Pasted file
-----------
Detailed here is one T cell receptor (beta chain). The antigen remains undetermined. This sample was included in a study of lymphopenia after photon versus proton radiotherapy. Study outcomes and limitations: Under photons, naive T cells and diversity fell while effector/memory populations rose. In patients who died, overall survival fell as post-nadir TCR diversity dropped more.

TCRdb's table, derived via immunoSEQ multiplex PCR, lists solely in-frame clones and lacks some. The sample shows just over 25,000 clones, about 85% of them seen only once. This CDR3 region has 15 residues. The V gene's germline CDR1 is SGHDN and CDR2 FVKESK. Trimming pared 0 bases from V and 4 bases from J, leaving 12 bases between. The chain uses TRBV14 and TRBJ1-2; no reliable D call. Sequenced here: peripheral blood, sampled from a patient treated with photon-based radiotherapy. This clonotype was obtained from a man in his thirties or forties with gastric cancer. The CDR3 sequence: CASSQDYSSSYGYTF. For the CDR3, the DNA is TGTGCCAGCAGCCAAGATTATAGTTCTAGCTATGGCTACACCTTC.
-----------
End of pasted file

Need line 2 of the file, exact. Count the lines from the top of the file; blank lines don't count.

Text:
TCRdb's table, derived via immunoSEQ multiplex PCR, lists solely in-frame clones and lacks some. The sample shows just over 25,000 clones, about 85% of them seen only once. This CDR3 region has 15 residues. The V gene's germline CDR1 is SGHDN and CDR2 FVKESK. Trimming pared 0 bases from V and 4 bases from J, leaving 12 bases between. The chain uses TRBV14 and TRBJ1-2; no reliable D call. Sequenced here: peripheral blood, sampled from a patient treated with photon-based radiotherapy. This clonotype was obtained from a man in his thirties or forties with gastric cancer. The CDR3 sequence: CASSQDYSSSYGYTF. For the CDR3, the DNA is TGTGCCAGCAGCCAAGATTATAGTTCTAGCTATGGCTACACCTTC.